On Special Topics in Calamity Physics: Too much Detail?

In Marisha Pessl’s novel Special Topics in Calamity Physics, the narrator, Blue van Meer, describes a locker encounter with Zach. The encounter bears some scrutiny:

He was a tall, tan, supremely American-looking kid: square chin, big straight teeth, eyes an absurd jacuzzi blue. I knew, vaguely, based on chatter during labs, he was shy, a little bit funny . . . also captain of the soccer team. His lab partner was his supposed ex-girlfriend, Lonny, cocaptain of Gallway Spirit, a girl with soggy platinum hair, a fake tan and a marked tendency to break the equipment. No cloud chamber, potentiometer, friction rod or alligator clip was safe with her. On Mondays, when the class wrote up our results on the dry-erase board, our teacher, Ms. Gershon, consistently threw out Lonny and Zach’s findings, as they always flew daringly in the face of Modern Science . . .

He was handsome, sure, but as Dad once said, there are people who’d completely missed their decade, were born at the wrong time–not in the intellectually gifted sense, but due to a certain look on their face more suitable to the Victorian Age than, say, the Me Decade . . . ” (127)

The above are cuts from two paragraphs, the second paragraph difficult to logically interpret. The sections come directly after Blue has supplied her name to Zach in the manner of a “spasm-swallow.” It might be difficult to distinguish Zach in the first paragraph, even with the amount of imagery (I can’t see “absurd jacuzzi blue”) that describes his appearance and some of his behaviors, as in the lab. All of it is a mirror back onto Blue, revealing her concerns, her presentational style, and her inability to self-edit, layering image upon image, reference upon reference, to paint a relatively banal encounter. Blue is vastly well-read, naively punctilious, and awkward in her prep-school surrounds, involved with Blueblood acquaintances and their adventures. She adds to Zach’s temporal nature with this: “And maybe he had a secret diamond earring, maybe a sequined glove, maybe he even had a good song at the end with three helpings of keyboard synthesizer, but know one would know, because if you weren’t born in your decade you never made it to the ending, you floated around in your middle . . . ” and I’m left a tad bit confused.

Sometimes Pessl is deft with an image. Other times, there are odd trips and contradictions, as in “He ran his right hand through his hair and it was absurdly knot free like a shampoo commercial” and “I could feel his minty breath on my forehead, and he was staring at me with his eyes the color of a kiddy pool (blue, green, suspicious hints of yellow). He was searching my face as if he took me to be a cruddy masterpiece in somebody’s attic and if he scrutinized my deft use of color and shading as well as the direction of my brush strokes, he’d figure out who my artist was” (128).

Blue’s youth would certainly fixate on Zach’s appearance. Her inquisitiveness might certainly call for interesting figures. Throughout the novel Pessl’s approach amounts sometimes to interesting surprises. But it also leads to blurry edges, confusion, and imprecision. What color, for example, are Zach’s eyes? And why does it matter so much?

Despite this, I’m enjoying digging out the story.

3 thoughts on “On Special Topics in Calamity Physics: Too much Detail?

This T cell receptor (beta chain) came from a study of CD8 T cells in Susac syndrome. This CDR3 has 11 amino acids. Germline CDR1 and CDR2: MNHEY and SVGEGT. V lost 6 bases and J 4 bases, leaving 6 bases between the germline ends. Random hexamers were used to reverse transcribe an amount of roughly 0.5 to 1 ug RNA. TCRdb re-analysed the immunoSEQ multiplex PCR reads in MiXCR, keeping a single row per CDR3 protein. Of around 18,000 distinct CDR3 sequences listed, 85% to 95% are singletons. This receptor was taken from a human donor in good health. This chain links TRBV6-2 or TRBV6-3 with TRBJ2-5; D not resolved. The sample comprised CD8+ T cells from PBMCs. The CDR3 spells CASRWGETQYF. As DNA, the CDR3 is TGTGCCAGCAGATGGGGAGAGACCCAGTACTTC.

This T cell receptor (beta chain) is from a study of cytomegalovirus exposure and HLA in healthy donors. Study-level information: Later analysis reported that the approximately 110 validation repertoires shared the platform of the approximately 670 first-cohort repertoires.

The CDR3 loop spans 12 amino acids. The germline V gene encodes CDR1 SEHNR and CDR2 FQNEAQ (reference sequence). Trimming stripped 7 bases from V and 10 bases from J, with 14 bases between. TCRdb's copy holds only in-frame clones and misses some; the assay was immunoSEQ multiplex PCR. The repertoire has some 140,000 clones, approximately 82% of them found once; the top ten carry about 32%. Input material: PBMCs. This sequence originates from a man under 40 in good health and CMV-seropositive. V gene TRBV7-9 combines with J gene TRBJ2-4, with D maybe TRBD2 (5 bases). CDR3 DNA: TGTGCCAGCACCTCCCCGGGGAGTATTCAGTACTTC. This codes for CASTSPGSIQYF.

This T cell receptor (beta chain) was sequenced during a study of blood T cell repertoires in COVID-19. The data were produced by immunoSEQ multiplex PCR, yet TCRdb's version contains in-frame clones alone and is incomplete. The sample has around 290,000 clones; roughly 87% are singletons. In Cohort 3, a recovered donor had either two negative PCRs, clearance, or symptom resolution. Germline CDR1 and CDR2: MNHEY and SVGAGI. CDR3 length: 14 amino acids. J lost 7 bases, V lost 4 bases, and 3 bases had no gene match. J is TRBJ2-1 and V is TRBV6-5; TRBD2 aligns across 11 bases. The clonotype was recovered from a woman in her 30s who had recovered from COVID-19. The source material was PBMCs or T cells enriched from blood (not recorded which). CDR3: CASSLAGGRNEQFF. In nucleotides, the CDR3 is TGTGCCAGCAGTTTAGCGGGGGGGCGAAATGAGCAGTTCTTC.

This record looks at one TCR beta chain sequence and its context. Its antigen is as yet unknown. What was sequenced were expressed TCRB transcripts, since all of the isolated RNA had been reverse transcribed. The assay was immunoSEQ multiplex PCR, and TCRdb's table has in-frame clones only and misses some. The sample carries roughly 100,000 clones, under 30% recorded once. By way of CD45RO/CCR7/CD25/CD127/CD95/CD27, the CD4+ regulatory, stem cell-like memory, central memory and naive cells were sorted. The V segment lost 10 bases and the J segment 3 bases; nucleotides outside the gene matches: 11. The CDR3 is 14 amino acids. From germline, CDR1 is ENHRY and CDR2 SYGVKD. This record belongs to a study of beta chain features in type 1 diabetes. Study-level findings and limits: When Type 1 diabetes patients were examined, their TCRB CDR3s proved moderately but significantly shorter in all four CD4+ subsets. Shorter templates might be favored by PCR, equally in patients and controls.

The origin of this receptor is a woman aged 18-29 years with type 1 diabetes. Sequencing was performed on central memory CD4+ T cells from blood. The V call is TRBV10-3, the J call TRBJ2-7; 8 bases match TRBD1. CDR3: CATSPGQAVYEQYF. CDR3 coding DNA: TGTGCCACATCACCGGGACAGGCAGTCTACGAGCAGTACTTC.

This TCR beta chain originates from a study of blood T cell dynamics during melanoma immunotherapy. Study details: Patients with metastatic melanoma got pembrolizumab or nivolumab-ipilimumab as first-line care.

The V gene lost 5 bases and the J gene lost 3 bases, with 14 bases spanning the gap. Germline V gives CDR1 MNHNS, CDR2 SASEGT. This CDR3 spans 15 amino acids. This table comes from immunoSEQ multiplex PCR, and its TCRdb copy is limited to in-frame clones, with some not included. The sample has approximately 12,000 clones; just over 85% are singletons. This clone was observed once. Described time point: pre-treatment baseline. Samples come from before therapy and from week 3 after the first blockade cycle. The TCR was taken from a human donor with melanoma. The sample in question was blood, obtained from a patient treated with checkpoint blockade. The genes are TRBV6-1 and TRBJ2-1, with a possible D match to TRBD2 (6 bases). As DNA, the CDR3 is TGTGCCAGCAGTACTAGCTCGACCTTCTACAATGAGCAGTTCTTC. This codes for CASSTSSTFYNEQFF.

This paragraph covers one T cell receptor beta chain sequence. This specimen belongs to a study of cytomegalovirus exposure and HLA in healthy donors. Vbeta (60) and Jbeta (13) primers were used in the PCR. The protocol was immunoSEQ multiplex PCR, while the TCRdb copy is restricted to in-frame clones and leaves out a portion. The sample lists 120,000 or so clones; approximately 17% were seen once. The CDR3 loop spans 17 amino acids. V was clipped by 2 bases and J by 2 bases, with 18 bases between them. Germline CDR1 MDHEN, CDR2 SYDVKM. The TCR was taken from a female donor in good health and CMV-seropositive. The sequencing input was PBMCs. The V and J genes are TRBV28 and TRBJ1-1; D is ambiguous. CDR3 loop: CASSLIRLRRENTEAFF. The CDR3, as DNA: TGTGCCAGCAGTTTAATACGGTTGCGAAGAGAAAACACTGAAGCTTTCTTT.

1. Wifey Ersinghaus

    I don’t know dear. I think it works because even when it is not exactly always moving the narrative forward, both the author’s and Blue’s use of words is so much fun that most of the time you don’t mind, and it is like having coffee with someone who talks too much but has some good points: even if you don’t follow what they are saying all the time you still enjoy a good cup of coffee and come away from the table having had a great encounter. I think you secretly resent being drawn in to a piece of modern fiction! Just wait for the surprise ending, you will really have to write an essay on why it is all wrong!! But it works anyhow!

  2. Denna Hintze-Yates

    Steve, I see something interesting that connects to an idea I’ve been musing about. When a writer is desperate to bring along as many readers as possible, one approach (though it may be naive) is to use what I’m going to call the ‘thousand-tined leaf rake’. All those tines (adjectives, descriptors, etc.) are an effort to make sure that no leaf (reader) is not gathered in. Careful readers will object to the plethora of tines but those who skim (the little leaves) will only hit one or two and it probably WILL be sufficient to bring them along. The lines, “you never made it to the ending, you floated around in your middle” really jibe with that, I think.

    I see this kind of writing sort of like a banquet — if you try to sample everything (every word, noun, adjective, and verb) you’ll get sick because it’s too much. But if you just grab the things that look appealing, chances are you’ll come away with something good. I did, from the passages you cited and must admit that I skimmed them at first and enjoyed them more that way than in the careful re-reading I did afterward.

    I know I’ve used two very different metaphors, but I think the banquet is how I see things as a reader of such writing and the ‘thousand-tined leaf rake’ is how I seem some writers struggling to include and bring along. Which, obviously, I’ve probably done here. :)

  3. Mark Bernstein

    I think you’ve already answered your question: Zach’s absurd jacuzzi blue eyes aren’t about Zach. They aren’t even, properly, description. They’re about Blue.

    The strange adjectivial commentary (absurdly blue eyes, absurdly knot-free hair) is meant, I think, to emphasize the same character trait that leads Blue to begin her diary (and the novel) by carefully writing “Curriculum” and “Required Reading:.

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